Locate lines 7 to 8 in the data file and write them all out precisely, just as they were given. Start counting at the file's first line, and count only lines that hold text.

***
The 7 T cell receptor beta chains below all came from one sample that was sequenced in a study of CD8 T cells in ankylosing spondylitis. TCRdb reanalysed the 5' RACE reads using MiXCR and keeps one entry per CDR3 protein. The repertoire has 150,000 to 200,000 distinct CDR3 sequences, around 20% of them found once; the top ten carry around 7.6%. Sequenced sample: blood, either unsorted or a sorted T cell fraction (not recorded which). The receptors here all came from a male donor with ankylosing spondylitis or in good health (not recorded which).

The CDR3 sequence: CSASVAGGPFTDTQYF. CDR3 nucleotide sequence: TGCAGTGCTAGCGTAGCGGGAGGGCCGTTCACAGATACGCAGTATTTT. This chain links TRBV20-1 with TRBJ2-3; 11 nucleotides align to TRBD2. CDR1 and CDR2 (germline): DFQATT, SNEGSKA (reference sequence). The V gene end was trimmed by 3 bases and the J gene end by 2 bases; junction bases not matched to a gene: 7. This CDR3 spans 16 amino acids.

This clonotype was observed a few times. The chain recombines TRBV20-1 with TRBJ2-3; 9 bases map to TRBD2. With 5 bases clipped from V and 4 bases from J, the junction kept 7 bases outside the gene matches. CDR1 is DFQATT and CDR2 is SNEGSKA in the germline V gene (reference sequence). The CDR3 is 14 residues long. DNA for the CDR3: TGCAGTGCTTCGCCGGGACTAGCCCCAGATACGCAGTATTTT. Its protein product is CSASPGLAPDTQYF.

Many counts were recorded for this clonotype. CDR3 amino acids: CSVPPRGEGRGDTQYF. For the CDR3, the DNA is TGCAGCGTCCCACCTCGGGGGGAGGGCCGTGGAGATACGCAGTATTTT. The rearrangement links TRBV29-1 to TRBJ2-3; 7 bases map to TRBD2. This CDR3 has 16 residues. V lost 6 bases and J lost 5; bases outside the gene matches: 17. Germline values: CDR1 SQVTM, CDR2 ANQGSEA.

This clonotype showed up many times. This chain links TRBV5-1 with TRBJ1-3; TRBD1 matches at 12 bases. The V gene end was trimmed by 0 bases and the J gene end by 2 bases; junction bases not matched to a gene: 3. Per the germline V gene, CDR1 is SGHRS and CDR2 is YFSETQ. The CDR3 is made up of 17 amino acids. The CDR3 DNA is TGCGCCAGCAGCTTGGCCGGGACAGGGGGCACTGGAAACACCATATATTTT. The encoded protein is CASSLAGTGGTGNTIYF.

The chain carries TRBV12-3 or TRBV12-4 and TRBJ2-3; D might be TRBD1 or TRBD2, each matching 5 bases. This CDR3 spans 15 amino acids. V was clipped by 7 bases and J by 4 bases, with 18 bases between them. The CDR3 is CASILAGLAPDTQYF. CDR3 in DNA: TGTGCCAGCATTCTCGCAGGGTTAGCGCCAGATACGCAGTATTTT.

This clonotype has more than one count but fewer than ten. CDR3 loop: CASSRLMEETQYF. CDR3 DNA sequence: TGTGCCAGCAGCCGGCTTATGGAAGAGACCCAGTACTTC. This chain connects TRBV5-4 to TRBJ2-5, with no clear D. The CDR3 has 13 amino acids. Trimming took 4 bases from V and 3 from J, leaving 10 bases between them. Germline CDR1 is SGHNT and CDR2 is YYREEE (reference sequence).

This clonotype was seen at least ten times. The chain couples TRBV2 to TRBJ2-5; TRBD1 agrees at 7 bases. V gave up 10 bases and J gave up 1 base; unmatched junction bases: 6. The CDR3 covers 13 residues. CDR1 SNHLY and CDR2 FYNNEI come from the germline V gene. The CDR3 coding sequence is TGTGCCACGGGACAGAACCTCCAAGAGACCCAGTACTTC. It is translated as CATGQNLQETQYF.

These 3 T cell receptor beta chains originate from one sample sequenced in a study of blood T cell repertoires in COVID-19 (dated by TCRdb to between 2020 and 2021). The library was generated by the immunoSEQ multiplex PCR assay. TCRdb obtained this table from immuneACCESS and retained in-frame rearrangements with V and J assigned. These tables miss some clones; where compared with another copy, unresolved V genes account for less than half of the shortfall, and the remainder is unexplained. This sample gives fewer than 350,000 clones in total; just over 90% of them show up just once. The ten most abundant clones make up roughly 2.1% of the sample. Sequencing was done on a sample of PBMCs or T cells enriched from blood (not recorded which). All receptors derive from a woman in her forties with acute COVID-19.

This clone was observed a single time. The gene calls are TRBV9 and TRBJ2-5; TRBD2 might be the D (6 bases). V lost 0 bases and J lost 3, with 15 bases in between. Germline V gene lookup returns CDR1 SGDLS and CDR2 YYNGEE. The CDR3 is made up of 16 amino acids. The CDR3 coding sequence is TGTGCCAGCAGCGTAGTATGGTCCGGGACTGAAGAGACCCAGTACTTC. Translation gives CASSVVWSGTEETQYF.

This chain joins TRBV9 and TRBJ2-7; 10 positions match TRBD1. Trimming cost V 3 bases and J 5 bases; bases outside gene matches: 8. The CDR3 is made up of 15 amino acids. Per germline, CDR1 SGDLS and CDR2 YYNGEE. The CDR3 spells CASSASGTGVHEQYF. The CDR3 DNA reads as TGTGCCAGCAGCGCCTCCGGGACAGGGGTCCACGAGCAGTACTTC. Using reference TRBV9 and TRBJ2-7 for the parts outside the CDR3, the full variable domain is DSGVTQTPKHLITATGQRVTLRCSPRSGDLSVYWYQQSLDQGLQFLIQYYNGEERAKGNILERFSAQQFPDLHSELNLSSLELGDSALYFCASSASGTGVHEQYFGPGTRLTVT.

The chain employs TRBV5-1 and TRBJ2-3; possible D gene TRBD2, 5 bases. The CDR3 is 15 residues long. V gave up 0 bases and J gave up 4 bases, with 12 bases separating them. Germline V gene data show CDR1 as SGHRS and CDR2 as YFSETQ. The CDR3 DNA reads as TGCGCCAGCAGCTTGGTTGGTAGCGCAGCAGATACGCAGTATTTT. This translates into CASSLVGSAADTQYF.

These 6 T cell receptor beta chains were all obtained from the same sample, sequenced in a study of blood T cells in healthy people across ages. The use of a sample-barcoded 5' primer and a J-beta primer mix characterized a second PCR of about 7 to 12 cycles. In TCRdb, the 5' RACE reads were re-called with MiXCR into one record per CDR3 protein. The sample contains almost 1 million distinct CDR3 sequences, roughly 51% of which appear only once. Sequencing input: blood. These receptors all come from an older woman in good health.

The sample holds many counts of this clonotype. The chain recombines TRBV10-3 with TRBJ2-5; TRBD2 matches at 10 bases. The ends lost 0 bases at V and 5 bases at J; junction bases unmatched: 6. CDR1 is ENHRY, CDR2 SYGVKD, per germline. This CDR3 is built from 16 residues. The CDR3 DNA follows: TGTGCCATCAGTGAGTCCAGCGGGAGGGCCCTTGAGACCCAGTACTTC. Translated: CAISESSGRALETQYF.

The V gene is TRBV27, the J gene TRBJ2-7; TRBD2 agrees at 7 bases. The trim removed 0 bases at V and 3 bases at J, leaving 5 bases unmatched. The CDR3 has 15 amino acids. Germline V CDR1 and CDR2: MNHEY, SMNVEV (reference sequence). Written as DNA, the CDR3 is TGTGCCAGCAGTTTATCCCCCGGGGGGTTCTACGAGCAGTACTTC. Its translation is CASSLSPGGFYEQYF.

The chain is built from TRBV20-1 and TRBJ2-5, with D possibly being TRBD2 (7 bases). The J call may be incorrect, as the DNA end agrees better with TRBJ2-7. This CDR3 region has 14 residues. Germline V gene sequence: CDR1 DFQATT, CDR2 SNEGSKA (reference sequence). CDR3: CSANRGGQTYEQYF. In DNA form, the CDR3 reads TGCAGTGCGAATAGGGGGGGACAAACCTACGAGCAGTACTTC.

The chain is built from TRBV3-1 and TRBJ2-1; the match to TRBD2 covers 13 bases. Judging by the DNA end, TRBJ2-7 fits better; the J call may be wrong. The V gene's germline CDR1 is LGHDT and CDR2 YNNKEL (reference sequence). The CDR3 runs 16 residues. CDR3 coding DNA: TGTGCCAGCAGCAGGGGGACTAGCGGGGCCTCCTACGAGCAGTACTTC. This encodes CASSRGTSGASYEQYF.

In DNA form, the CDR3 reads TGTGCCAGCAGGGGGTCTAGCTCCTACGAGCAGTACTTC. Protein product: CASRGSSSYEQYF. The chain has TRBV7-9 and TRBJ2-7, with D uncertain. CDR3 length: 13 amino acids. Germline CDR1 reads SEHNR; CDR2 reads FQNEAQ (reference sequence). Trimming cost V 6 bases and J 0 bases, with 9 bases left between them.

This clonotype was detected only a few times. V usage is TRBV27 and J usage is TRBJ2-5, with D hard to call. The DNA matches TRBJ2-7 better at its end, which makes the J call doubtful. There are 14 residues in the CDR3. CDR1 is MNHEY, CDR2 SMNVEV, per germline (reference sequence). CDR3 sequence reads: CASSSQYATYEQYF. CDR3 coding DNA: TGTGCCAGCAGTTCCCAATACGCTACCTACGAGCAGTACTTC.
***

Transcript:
This clonotype has more than one count but fewer than ten. CDR3 loop: CASSRLMEETQYF. CDR3 DNA sequence: TGTGCCAGCAGCCGGCTTATGGAAGAGACCCAGTACTTC. This chain connects TRBV5-4 to TRBJ2-5, with no clear D. The CDR3 has 13 amino acids. Trimming took 4 bases from V and 3 from J, leaving 10 bases between them. Germline CDR1 is SGHNT and CDR2 is YYREEE (reference sequence).

This clonotype was seen at least ten times. The chain couples TRBV2 to TRBJ2-5; TRBD1 agrees at 7 bases. V gave up 10 bases and J gave up 1 base; unmatched junction bases: 6. The CDR3 covers 13 residues. CDR1 SNHLY and CDR2 FYNNEI come from the germline V gene. The CDR3 coding sequence is TGTGCCACGGGACAGAACCTCCAAGAGACCCAGTACTTC. It is translated as CATGQNLQETQYF.